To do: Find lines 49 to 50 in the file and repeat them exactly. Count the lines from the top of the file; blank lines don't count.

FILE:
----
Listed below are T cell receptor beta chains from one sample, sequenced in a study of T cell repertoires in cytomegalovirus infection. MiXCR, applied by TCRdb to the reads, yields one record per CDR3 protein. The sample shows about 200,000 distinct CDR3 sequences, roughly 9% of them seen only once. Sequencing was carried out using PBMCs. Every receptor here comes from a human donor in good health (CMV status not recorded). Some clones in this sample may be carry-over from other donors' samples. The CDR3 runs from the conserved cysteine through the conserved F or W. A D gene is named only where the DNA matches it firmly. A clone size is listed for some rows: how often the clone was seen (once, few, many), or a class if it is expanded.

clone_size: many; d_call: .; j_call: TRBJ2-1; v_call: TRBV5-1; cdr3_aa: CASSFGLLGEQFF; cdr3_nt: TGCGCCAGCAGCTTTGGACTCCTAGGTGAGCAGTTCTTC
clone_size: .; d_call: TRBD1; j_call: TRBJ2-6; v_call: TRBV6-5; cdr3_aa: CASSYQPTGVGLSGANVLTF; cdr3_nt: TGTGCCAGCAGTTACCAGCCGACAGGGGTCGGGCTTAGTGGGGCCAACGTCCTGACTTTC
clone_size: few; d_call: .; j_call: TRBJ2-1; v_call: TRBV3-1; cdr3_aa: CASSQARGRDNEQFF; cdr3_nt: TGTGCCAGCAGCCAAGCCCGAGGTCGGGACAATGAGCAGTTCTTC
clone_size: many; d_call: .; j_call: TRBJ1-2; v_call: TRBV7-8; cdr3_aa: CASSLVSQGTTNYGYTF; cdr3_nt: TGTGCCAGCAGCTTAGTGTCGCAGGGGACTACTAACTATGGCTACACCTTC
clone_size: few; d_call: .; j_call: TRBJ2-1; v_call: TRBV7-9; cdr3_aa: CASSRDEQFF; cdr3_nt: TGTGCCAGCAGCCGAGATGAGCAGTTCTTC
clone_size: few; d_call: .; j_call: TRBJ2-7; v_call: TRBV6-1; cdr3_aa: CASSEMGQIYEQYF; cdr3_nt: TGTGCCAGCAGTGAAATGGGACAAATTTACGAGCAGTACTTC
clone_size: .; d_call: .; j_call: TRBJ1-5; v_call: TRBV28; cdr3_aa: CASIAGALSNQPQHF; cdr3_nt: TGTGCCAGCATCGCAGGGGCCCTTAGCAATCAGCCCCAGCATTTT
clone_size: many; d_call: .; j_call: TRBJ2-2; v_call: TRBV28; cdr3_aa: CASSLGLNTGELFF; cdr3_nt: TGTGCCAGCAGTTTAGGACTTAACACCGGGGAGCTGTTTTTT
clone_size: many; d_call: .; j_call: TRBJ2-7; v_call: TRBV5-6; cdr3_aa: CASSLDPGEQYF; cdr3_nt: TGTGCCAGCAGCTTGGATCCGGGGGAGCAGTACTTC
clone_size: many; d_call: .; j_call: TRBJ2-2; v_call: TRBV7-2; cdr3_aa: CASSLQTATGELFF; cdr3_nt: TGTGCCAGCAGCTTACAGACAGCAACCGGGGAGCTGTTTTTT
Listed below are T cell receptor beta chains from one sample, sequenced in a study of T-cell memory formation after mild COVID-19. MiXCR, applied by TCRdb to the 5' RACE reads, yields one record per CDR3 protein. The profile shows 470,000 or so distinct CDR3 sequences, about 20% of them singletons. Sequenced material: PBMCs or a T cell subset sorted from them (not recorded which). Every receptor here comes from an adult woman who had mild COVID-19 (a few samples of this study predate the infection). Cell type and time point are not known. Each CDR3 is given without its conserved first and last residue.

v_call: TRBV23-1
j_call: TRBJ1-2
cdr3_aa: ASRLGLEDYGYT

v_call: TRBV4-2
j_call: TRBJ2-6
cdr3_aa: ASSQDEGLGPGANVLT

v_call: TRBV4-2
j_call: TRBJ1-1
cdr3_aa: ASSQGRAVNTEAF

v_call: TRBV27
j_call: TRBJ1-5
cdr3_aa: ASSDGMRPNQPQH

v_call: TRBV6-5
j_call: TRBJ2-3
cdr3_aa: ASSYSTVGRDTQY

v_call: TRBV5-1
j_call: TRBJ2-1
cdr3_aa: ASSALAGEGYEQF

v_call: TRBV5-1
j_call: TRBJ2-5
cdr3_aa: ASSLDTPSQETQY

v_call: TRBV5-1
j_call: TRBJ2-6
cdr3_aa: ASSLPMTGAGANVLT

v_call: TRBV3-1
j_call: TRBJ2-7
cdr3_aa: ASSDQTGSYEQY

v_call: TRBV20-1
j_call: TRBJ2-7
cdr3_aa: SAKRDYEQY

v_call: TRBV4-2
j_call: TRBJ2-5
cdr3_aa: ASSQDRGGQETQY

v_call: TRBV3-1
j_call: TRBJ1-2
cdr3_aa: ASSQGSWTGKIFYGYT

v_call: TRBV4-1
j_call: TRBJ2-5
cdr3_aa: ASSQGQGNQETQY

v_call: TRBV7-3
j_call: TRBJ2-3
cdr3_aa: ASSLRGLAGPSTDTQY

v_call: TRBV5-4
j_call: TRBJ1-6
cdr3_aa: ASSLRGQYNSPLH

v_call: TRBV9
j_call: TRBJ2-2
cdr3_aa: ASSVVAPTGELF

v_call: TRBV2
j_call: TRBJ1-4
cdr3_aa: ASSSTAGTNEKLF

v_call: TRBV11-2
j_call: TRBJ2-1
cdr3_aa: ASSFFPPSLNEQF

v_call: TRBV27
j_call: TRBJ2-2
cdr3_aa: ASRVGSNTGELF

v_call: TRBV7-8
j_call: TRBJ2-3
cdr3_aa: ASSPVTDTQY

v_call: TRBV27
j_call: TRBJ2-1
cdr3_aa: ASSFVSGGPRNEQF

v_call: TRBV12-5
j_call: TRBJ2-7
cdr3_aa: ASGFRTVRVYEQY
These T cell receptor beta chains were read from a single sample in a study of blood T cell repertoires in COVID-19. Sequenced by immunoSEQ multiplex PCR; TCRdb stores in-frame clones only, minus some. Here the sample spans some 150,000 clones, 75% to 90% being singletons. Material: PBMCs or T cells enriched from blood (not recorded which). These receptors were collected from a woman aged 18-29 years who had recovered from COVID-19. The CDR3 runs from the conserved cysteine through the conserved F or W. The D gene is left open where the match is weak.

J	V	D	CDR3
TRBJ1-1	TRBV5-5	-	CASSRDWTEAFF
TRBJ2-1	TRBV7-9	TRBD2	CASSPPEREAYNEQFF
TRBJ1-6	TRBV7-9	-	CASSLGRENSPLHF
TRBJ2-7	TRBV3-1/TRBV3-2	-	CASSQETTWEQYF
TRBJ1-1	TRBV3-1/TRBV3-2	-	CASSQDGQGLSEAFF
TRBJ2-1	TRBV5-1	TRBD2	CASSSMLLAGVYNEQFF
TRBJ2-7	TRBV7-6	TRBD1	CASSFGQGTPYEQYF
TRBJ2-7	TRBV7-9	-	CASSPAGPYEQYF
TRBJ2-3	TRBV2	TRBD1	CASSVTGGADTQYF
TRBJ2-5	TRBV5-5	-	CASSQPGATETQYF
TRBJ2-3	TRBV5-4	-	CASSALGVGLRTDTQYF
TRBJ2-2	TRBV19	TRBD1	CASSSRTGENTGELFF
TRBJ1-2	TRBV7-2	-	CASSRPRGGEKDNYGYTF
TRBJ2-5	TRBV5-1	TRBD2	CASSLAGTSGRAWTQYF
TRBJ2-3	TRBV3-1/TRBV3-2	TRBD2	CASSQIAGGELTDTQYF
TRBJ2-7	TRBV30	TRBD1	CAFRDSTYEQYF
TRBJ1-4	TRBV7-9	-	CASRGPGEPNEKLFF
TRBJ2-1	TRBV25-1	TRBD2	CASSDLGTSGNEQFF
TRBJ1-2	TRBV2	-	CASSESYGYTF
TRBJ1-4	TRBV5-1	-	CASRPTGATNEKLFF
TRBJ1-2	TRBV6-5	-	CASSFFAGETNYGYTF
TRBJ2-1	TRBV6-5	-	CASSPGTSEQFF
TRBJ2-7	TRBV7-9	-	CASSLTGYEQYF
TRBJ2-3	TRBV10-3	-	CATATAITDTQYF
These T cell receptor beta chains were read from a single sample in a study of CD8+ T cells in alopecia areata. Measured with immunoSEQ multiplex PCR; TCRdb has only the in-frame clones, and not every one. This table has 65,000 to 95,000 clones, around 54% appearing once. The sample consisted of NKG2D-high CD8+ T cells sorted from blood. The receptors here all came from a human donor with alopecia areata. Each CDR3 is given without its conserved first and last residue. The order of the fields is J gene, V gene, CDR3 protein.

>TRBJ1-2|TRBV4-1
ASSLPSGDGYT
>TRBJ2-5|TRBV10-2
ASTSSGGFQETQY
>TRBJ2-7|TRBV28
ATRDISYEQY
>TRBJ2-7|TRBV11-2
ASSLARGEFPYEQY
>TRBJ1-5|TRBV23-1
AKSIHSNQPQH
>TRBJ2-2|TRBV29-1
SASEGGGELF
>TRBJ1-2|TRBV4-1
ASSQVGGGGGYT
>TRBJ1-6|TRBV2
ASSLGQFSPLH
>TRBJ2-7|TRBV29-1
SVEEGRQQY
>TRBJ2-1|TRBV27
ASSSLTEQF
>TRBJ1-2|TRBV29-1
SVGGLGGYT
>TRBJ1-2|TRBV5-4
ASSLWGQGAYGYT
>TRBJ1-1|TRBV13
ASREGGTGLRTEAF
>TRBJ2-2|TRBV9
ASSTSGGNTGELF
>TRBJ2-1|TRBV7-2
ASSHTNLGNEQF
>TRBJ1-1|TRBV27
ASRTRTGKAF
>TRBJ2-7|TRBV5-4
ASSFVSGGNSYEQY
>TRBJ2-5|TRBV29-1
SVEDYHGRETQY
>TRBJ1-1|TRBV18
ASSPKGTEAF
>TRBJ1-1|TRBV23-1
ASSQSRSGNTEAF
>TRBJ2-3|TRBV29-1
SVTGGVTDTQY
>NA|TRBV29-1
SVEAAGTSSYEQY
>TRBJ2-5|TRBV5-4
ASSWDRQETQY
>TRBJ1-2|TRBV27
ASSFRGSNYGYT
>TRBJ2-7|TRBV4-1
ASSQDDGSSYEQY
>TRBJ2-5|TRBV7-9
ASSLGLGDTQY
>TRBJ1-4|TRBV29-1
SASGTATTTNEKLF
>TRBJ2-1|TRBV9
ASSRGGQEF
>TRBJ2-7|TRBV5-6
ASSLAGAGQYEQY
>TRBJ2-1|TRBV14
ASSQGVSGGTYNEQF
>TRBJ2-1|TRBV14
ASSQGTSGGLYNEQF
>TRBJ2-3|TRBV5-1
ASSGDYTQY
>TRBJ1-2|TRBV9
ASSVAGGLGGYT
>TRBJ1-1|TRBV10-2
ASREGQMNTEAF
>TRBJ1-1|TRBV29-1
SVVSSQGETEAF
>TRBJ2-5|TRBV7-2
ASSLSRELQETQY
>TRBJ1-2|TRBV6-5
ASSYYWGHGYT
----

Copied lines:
v_call: TRBV4-1
j_call: TRBJ2-5